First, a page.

In the UK this autumn, Lazarus-like, films that have effectively been dead are returning to life and screening at a series of festivals of African cinema.
The story begins eleven years ago, when the South African film scholar Lizelle Bisschoff established the Africa in Motion film festival in Scotland. She was soon joined by David Murphy of the University of Stirling, who had written the best book on Ousmane Sembène, and others (I was slightly involved too). From the start they showed new films, but also classics from the vast continent’s movie past, the idea being that most film fans hadn’t seen many of the milestones of African cinema.
Africa’s Lost Classics screen at the Cambridge African Film Festival (19-26 October), Watch-Africa in Wales (23 October–12 November), London’s Film Africa (27 October–5 November), Scotland’s Africa in Motion (27 October–5 November) and the Afrika Eye festival in Bristol (11-13 November).
It quickly became clear that many of these great old movies were beyond reach, because prints were in poor condition or lost, or because they had been given little distribution, or their filmmakers had been written out of film history, or their work had been actively repressed. The result was a double loss: forgotten films from a continent whose whole filmic output had been sequestered.
Unprepared to accept this situation, Bisschoff, Murphy, their colleagues, and similarly minded people from Afrika Eye in Bristol, the Cambridge African Film Festival, Film Africa in London and Watch-Africa in Wales drew on the pioneering work of film curator June Givanni in the UK, and the big-scale efforts of the Film Foundation’s World Cinema Project, spearheaded by Martin Scorsese, to restore and screen apparently unavailable work. Calling the films ‘classics’ was a conscious act of canon formation, of storytelling within film history. Faced with unfamiliar film cultures, Western movie fans sometimes don’t know where to start. A canon forms a must-see list for them, a list that, once the films are in the conversation, can be challenged. The work of historians such as Frank Ukadike, Roy Armes, Jacqueline Maingard and many others means that if film fans in the 21st century haven’t seen, say, Yeelen (Mali, 1987) by Souleymane Cissé, or Sembène’s Xala (Senegal, 1975), they haven’t been paying attention.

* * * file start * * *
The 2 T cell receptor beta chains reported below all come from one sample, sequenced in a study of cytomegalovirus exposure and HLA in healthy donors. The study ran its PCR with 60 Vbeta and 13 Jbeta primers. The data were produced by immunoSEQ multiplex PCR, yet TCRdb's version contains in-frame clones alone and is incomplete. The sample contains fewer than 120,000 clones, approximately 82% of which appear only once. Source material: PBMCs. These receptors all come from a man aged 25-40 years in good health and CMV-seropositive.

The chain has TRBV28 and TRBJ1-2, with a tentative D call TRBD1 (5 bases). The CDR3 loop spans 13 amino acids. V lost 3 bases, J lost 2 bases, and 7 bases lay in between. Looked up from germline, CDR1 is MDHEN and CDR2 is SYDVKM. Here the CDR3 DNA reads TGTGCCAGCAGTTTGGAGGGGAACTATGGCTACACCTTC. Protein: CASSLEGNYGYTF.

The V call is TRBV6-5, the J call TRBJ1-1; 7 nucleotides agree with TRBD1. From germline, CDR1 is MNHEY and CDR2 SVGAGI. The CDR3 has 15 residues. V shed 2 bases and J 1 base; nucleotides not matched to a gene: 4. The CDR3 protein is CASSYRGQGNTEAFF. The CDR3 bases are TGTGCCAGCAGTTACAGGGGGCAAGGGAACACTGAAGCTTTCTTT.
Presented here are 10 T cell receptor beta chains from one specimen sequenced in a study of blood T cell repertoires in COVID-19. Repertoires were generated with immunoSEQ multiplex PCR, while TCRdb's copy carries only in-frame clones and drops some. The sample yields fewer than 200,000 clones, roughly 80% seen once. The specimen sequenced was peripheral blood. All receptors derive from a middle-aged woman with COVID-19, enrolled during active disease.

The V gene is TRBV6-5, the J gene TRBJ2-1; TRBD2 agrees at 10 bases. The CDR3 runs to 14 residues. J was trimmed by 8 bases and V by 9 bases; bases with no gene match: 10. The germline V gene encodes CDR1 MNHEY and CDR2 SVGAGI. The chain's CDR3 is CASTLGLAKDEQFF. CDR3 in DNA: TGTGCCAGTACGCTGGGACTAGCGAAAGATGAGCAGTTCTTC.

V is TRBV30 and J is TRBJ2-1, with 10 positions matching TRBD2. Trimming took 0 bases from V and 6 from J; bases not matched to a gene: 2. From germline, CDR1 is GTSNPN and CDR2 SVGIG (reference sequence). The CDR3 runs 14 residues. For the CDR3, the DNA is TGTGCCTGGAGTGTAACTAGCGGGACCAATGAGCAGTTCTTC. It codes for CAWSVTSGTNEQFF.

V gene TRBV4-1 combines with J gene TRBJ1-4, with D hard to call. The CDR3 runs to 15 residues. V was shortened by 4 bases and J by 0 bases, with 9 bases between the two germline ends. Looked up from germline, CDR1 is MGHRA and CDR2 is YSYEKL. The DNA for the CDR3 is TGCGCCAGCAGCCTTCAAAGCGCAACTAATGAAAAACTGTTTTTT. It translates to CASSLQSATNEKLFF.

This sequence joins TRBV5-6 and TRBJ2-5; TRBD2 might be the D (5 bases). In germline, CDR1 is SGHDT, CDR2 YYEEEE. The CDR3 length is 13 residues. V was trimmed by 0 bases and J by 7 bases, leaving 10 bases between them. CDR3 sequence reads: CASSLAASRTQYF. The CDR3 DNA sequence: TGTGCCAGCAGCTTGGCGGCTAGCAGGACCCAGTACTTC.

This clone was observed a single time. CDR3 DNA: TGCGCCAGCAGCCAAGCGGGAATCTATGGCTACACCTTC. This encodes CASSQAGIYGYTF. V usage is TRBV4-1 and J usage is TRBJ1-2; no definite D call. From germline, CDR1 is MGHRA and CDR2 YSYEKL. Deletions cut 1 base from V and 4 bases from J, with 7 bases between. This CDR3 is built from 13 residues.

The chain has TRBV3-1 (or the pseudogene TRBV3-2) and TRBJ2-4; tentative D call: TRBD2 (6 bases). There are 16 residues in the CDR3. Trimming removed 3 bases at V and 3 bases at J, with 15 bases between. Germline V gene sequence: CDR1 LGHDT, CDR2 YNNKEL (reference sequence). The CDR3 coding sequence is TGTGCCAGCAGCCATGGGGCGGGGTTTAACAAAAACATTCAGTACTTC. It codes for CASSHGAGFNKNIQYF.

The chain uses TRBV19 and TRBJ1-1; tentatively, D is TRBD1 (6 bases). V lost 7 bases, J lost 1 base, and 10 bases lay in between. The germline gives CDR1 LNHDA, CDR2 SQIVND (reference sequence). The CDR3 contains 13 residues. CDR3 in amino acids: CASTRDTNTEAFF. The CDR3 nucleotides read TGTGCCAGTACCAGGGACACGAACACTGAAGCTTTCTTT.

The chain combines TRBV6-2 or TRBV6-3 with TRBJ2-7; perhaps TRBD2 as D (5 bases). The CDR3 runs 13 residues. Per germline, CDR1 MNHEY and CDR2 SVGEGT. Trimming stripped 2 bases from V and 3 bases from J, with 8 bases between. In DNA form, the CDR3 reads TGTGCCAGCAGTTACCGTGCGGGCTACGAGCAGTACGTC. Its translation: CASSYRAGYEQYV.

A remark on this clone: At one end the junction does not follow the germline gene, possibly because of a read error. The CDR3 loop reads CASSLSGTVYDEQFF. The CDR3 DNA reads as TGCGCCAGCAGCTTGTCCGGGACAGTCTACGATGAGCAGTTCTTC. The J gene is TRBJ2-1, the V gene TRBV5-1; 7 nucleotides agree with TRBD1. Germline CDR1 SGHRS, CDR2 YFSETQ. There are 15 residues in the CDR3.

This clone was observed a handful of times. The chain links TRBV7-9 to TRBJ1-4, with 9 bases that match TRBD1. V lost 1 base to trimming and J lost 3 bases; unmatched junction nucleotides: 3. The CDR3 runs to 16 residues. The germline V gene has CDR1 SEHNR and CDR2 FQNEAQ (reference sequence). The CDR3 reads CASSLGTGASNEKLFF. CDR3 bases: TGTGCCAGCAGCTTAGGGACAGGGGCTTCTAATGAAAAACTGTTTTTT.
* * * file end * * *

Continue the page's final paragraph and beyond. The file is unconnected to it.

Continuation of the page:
These last two films are now widely available, but the 24 African films screened this autumn will be shown as a result of detective work and cultural excavation. Some, such as Djibril Diop Mambéty’s sexy, jazzy, irreverent Touki Bouki (Senegal, 1973) and Ahmed El Maanouni’s trippy, swirling Trances (Morocco, 1981), arrive courtesy of Scorsese’s efforts, while Med Hondo’s fantastic Soleil Ô (Mauritania, 1969) and Mohamed Lakhdar-Hamina’s vast Chronicle of the Years of Embers (Algeria, 1975) are already much discussed.
But what of Selma Baccar’s Fatma ’75 (Tunisia, 1976), the first documentary by a Tunisian woman? Or The Sandwich (1978), a short Egyptian documentary by the award-winning Attiyat El Abnoudy? I’ve seen neither, nor most of the films in the season. I recently managed to watch – and loved – Mossane (1996) by the great Senegalese director Safi Faye, but there’s so much beyond my ken in Africa’s Lost Classics and, as I kept saying when I was writing The Story of Film, it’s my ignorance which drives me. I can’t wait to see what I haven’t seen, and discover stuff I didn’t know.
For example, as seven of the lost classics are from the 1970s – the above mentioned, plus Mambéty’s Badou Boy (1970), Louis De Witt’s Joe Bullet (1973) from South Africa, and Ruy Guerra’s Mueda, Memory and Massacre (1979) from Mozambique – they might allow us to rethink that over-discussed decade in film history.
Similarly, the 1990s were a golden age in world cinema but, with seven African films from that decade about to be shown – Flame (1996) by Ingrid Sinclair from Zimbabwe; La Femme mariée à trois hommes (1993) by Danièle Roy and Cilia Sawadogo from Burkina Faso; Living in Bondage by Chris Obi Rapu from Nigeria (1992); Faye’s Mossane; Rage (1999) by Newton Aduaka from Nigeria; Toad Visits His In-Laws (1991) by Jean-Michel Kibushi from Democratic Republic of Congo; and Women with Open Eyes (1994) by Anne-Laure Folly from Togo – our sense of 90s cinema could be augmented. And you’ll have noticed how many of these films were directed by women; significant at a time of new activism in that area.
For decades I and many others have been angry at the amnesia about African cinema. I’ve sometimes called it racism by omission. Reading the Africa’s Lost Classics list I felt less anger than relief. Few African films get distribution in the UK, and it is reported that the biennial Fespaco film festival in Ouagadougou, for many years the mecca for African film, is in decline. Yet the arrival of these classics in cinemas across the UK shows that walls can come tumbling down. It’ll be a long time before African directors achieve parity of recognition, support and esteem, but what a lot can be achieved by dogged researchers with an arts and humanities research grant to the University of Glasgow.
Let’s put this bluntly: you don’t know cinema if you don’t know African cinema. If you’ve seen Star Wars (1977) but not its trippy, labyrinthine sister film Yeelen, you aren’t as curious about film as you think. If you are interested in women in film and have seen nothing by Safi Faye, try harder and don’t blame others. Some of her work is online. Ask a distributor or TV programmer why they don’t show African films and they might answer “because there’s no audience”. Can we prove them wrong?
Touki Bouki (1973)
Badou Boy (1970)
Joe Bullet (1973)
Toad Visits His In-Laws (1991)
☞ Read Mark Cousins’ feature African Cinema: Invisible Classics from our February 2007 issue